4. My daughter has endured an a abusive coach for three years. I knew this particular coach had a reputation for being “tough” but I never really knew the extent of his abuse until other parents brought it to my attention(their children had shared with them). I noticed the ” out of line” comments during games but I found this was just the tip of the iceberg. The verbal abuse was even worse during practices. My heart broke for my daughter and when I talked to her about it she admitted that it was bad but she could deal with it because she wanted to play. That concerned me even more and explained to her that this behavior by a trusted adult was not acceptable. I wanted her to quit, because it was not worth it. Then I thought “why should she have to quit when it was the coach who should have to step down. So after the next game that I noticed the coach being outwardly cruel to her and playing major head games, I had had enough. When she got home she went to her room and sobbed to me that she no longer had talent to play the game and she was such a loser,I cried with her. I could not believe that this coach had made her feel so worthless and she actually came to believe it herself. I had gained some more totally inappropriate behavior, aggressive behavior he had engage in with another player. I reported the verbal abuse to the principal the next day. I normally would have started with the athletic director, but this particular coach IS the athletic director. I began by listing the many abusive situations this coach had engaged in and how his negative, abusive coaching style was destroying my daughter. I also expressed concern for retliation. The principal did not believe this coach would retaliate. I had my doubts. Any way, things on the surface seemed to go better. He was actually giving my daughter compliments and being much more positive with the entire team. My daughters play had also improved….and then I began to see it. My daughter was a starter on the team, but she would play for the first few minutes and get pulled for five. Eventually, she was replaced after starting the last three years. By the way the team had an undefeated season so it’s not like he was trying to shake things up. I am livid. Of course I am the bad guy in my daughter’s eyes and I look like the jilted parent and complaining because my daughter is not starting…it is clearly much bigger than that! Now what?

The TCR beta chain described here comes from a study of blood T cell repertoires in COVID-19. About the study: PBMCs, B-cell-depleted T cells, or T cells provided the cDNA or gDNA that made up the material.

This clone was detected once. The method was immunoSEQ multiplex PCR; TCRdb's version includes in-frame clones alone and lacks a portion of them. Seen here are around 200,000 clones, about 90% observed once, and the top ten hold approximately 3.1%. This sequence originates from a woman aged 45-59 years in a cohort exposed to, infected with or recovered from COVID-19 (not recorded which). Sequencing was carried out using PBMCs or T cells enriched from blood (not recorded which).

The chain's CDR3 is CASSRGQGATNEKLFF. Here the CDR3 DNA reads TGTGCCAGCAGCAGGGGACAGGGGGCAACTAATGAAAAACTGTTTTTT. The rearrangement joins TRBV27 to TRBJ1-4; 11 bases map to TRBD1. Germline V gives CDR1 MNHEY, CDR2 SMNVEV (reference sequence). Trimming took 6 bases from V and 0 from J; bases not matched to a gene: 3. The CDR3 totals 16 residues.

5. My son is being bullied on a 14 year olds travel soccer team. It is affecting his self confidence and love of the game. This trusted adult should be a leader and make a positive influence, instead he has singled out my son, who is a very sweet and kind hearted kid (choose his victim). He corrects his play constantly, yells his name at a high volume and in a disrespectful manner. My son wants to improve and is actually getting better, but at too great a cost. The other kids pick up on it and now feel free to correct him as well. At games he has him warm up the goalie while the rest of the team warms up for the game. He plays him very little, despite him playing well when he is in. He is again overly critical and corrective and vocal compared to others and at half time, when my son has not been in the game, he’ll have him “warm up” while he does the half time talk with the rest of the group huddled together. Its painful to watch and I can only imagine the pain he is putting my son through. I’m sure he actually thinks he’s being helpful and a good coach. We want to move him but my son wants to see if it improves, because the behavior seems to wax and wane. So sad and disappointing.

  6. my daughter is on a select soccer team and is a very strong player, She constantly scores several goals early in the games and then is either pulled out or put in the back to give other kids the opportunity to play and score…. Instead of condemning this coach for his actions, I very proudly thanked him………. we all want to see our children score lots of points but team sports are never supposed to be about one player………. that’s what golf is for